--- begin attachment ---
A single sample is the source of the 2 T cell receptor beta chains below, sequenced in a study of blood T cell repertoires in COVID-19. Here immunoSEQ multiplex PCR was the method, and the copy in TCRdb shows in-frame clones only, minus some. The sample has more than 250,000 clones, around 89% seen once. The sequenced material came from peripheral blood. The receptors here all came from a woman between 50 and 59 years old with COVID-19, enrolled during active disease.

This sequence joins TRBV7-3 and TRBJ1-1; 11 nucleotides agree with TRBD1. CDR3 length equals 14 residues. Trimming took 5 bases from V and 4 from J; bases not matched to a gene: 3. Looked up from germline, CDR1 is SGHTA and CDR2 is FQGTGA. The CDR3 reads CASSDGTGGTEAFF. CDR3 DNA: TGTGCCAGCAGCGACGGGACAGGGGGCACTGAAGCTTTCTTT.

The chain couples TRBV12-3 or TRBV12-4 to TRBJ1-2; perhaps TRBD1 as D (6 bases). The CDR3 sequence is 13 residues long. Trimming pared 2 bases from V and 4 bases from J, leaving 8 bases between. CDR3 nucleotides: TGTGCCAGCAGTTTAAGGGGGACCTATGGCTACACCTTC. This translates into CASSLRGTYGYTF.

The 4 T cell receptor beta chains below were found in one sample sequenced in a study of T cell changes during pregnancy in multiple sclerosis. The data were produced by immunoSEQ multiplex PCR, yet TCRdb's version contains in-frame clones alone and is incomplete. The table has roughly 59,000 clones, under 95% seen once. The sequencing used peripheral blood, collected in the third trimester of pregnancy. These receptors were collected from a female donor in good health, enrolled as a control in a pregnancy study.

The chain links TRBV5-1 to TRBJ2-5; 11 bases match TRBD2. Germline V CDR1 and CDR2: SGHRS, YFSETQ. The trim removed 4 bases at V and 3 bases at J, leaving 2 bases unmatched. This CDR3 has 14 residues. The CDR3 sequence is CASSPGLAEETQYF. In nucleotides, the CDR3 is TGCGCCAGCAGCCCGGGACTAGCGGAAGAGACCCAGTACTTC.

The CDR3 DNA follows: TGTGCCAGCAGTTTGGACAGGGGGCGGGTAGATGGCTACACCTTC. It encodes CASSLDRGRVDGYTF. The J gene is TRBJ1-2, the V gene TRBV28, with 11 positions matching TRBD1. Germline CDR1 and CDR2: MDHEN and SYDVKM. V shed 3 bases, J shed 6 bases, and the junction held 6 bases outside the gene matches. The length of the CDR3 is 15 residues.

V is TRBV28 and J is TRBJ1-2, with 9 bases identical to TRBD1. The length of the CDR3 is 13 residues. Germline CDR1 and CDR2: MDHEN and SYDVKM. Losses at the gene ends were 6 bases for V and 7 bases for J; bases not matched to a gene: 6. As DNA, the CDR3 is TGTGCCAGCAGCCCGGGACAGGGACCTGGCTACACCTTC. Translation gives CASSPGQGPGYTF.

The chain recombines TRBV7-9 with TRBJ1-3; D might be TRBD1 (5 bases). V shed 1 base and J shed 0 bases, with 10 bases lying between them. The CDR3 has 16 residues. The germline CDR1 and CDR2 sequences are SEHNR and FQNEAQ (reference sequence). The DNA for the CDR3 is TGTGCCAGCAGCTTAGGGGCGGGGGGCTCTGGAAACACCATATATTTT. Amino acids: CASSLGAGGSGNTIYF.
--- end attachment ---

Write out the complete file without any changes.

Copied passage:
A single sample is the source of the 2 T cell receptor beta chains below, sequenced in a study of blood T cell repertoires in COVID-19. Here immunoSEQ multiplex PCR was the method, and the copy in TCRdb shows in-frame clones only, minus some. The sample has more than 250,000 clones, around 89% seen once. The sequenced material came from peripheral blood. The receptors here all came from a woman between 50 and 59 years old with COVID-19, enrolled during active disease.

This sequence joins TRBV7-3 and TRBJ1-1; 11 nucleotides agree with TRBD1. CDR3 length equals 14 residues. Trimming took 5 bases from V and 4 from J; bases not matched to a gene: 3. Looked up from germline, CDR1 is SGHTA and CDR2 is FQGTGA. The CDR3 reads CASSDGTGGTEAFF. CDR3 DNA: TGTGCCAGCAGCGACGGGACAGGGGGCACTGAAGCTTTCTTT.

The chain couples TRBV12-3 or TRBV12-4 to TRBJ1-2; perhaps TRBD1 as D (6 bases). The CDR3 sequence is 13 residues long. Trimming pared 2 bases from V and 4 bases from J, leaving 8 bases between. CDR3 nucleotides: TGTGCCAGCAGTTTAAGGGGGACCTATGGCTACACCTTC. This translates into CASSLRGTYGYTF.

The 4 T cell receptor beta chains below were found in one sample sequenced in a study of T cell changes during pregnancy in multiple sclerosis. The data were produced by immunoSEQ multiplex PCR, yet TCRdb's version contains in-frame clones alone and is incomplete. The table has roughly 59,000 clones, under 95% seen once. The sequencing used peripheral blood, collected in the third trimester of pregnancy. These receptors were collected from a female donor in good health, enrolled as a control in a pregnancy study.

The chain links TRBV5-1 to TRBJ2-5; 11 bases match TRBD2. Germline V CDR1 and CDR2: SGHRS, YFSETQ. The trim removed 4 bases at V and 3 bases at J, leaving 2 bases unmatched. This CDR3 has 14 residues. The CDR3 sequence is CASSPGLAEETQYF. In nucleotides, the CDR3 is TGCGCCAGCAGCCCGGGACTAGCGGAAGAGACCCAGTACTTC.

The CDR3 DNA follows: TGTGCCAGCAGTTTGGACAGGGGGCGGGTAGATGGCTACACCTTC. It encodes CASSLDRGRVDGYTF. The J gene is TRBJ1-2, the V gene TRBV28, with 11 positions matching TRBD1. Germline CDR1 and CDR2: MDHEN and SYDVKM. V shed 3 bases, J shed 6 bases, and the junction held 6 bases outside the gene matches. The length of the CDR3 is 15 residues.

V is TRBV28 and J is TRBJ1-2, with 9 bases identical to TRBD1. The length of the CDR3 is 13 residues. Germline CDR1 and CDR2: MDHEN and SYDVKM. Losses at the gene ends were 6 bases for V and 7 bases for J; bases not matched to a gene: 6. As DNA, the CDR3 is TGTGCCAGCAGCCCGGGACAGGGACCTGGCTACACCTTC. Translation gives CASSPGQGPGYTF.

The chain recombines TRBV7-9 with TRBJ1-3; D might be TRBD1 (5 bases). V shed 1 base and J shed 0 bases, with 10 bases lying between them. The CDR3 has 16 residues. The germline CDR1 and CDR2 sequences are SEHNR and FQNEAQ (reference sequence). The DNA for the CDR3 is TGTGCCAGCAGCTTAGGGGCGGGGGGCTCTGGAAACACCATATATTTT. Amino acids: CASSLGAGGSGNTIYF.